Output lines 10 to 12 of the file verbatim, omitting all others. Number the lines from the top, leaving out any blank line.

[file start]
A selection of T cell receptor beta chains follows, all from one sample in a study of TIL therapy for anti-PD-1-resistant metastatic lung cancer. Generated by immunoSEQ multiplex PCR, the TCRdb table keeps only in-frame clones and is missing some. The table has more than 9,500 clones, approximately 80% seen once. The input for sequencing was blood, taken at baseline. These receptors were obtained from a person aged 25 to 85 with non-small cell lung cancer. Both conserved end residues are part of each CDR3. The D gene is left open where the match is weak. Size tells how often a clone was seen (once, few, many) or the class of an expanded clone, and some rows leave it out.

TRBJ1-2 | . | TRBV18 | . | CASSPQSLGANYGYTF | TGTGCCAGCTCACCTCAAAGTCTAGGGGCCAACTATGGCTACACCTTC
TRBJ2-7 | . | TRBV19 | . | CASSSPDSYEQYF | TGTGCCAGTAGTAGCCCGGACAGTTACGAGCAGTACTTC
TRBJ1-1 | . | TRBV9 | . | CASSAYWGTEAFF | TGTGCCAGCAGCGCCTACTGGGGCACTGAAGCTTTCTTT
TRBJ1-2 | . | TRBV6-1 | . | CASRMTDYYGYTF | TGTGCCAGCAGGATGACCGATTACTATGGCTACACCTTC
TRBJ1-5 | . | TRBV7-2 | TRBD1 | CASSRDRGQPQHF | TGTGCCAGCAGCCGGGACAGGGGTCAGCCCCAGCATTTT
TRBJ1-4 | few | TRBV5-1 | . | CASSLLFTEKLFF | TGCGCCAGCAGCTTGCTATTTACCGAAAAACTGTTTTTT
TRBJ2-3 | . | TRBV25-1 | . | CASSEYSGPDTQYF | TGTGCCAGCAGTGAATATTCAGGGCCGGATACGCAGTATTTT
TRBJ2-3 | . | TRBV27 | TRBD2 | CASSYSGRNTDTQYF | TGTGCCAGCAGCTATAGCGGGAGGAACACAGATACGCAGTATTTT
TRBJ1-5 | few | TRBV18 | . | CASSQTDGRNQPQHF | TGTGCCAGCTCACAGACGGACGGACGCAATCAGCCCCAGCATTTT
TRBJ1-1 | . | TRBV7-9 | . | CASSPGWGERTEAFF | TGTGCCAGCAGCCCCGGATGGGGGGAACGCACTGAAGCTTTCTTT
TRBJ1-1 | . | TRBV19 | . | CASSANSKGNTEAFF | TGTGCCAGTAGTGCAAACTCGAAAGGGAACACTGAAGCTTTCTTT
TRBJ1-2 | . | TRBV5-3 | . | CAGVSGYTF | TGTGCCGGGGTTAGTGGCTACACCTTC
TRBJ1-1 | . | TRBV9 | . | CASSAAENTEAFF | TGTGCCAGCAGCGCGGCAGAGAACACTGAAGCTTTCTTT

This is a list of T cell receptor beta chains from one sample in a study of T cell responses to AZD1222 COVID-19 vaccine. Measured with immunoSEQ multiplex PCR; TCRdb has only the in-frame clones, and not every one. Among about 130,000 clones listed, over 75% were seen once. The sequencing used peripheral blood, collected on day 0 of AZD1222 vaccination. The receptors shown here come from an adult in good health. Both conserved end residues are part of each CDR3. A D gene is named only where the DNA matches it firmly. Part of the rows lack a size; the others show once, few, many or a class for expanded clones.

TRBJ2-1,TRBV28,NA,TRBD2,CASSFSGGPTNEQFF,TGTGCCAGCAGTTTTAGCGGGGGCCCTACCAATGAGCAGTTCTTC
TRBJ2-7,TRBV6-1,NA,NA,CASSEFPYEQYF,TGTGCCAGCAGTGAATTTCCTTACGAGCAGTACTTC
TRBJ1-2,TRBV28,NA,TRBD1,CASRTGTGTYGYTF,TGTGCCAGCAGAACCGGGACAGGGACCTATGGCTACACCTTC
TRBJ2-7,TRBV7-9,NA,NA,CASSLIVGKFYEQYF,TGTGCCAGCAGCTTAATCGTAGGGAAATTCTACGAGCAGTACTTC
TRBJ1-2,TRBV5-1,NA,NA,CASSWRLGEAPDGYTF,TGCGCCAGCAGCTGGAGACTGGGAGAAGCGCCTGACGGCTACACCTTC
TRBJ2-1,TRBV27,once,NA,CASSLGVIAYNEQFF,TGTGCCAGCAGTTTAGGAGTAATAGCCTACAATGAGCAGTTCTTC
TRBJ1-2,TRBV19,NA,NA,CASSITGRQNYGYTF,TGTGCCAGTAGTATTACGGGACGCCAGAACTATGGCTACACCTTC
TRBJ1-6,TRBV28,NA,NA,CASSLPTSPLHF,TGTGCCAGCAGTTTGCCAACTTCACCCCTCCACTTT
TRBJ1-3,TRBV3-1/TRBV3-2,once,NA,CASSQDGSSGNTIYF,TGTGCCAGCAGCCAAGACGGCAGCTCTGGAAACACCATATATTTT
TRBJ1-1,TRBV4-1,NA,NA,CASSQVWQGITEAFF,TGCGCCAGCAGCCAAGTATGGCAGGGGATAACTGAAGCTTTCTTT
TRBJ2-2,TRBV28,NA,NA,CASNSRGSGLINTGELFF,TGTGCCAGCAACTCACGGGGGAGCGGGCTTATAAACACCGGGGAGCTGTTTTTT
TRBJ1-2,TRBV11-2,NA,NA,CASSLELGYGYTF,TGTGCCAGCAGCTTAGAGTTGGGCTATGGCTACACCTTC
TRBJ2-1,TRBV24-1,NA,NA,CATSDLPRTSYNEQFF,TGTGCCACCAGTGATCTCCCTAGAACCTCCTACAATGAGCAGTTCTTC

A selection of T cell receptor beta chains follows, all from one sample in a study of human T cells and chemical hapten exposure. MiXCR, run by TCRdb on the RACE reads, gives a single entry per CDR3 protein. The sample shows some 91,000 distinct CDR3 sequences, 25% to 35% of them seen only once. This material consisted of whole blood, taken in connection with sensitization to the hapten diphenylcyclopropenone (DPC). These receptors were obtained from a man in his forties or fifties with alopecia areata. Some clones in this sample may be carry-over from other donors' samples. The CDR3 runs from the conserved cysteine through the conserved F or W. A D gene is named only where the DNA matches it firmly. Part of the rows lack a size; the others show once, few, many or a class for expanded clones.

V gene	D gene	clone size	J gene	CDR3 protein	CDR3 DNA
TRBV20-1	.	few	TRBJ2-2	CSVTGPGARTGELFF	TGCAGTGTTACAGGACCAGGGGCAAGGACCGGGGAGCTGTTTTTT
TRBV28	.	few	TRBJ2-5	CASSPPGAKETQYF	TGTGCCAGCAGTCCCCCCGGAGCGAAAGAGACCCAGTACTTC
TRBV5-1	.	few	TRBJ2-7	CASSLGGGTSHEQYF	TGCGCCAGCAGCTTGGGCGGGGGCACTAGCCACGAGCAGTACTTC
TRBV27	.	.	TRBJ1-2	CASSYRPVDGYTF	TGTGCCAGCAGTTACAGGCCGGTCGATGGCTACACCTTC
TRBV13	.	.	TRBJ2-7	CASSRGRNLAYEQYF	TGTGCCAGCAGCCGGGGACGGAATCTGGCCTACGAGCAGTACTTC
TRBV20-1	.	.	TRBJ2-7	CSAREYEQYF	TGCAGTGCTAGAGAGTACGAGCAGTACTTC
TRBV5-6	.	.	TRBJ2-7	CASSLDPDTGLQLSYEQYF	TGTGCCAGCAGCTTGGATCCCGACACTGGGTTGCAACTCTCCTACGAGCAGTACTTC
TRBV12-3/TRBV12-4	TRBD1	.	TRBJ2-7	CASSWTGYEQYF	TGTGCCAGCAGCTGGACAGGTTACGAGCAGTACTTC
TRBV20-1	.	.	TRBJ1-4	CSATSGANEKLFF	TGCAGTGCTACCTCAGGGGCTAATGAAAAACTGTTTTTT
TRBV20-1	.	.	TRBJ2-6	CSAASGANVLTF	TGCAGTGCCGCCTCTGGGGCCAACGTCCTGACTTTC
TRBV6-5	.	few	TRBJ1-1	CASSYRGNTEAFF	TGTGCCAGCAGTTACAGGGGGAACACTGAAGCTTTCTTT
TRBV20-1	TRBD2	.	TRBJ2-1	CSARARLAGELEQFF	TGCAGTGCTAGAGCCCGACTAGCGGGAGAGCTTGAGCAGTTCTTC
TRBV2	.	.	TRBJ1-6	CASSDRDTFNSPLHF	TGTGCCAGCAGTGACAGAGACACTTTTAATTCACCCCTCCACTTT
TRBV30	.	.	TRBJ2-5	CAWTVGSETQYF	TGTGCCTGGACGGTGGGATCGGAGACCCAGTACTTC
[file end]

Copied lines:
TRBJ1-5 | few | TRBV18 | . | CASSQTDGRNQPQHF | TGTGCCAGCTCACAGACGGACGGACGCAATCAGCCCCAGCATTTT
TRBJ1-1 | . | TRBV7-9 | . | CASSPGWGERTEAFF | TGTGCCAGCAGCCCCGGATGGGGGGAACGCACTGAAGCTTTCTTT
TRBJ1-1 | . | TRBV19 | . | CASSANSKGNTEAFF | TGTGCCAGTAGTGCAAACTCGAAAGGGAACACTGAAGCTTTCTTT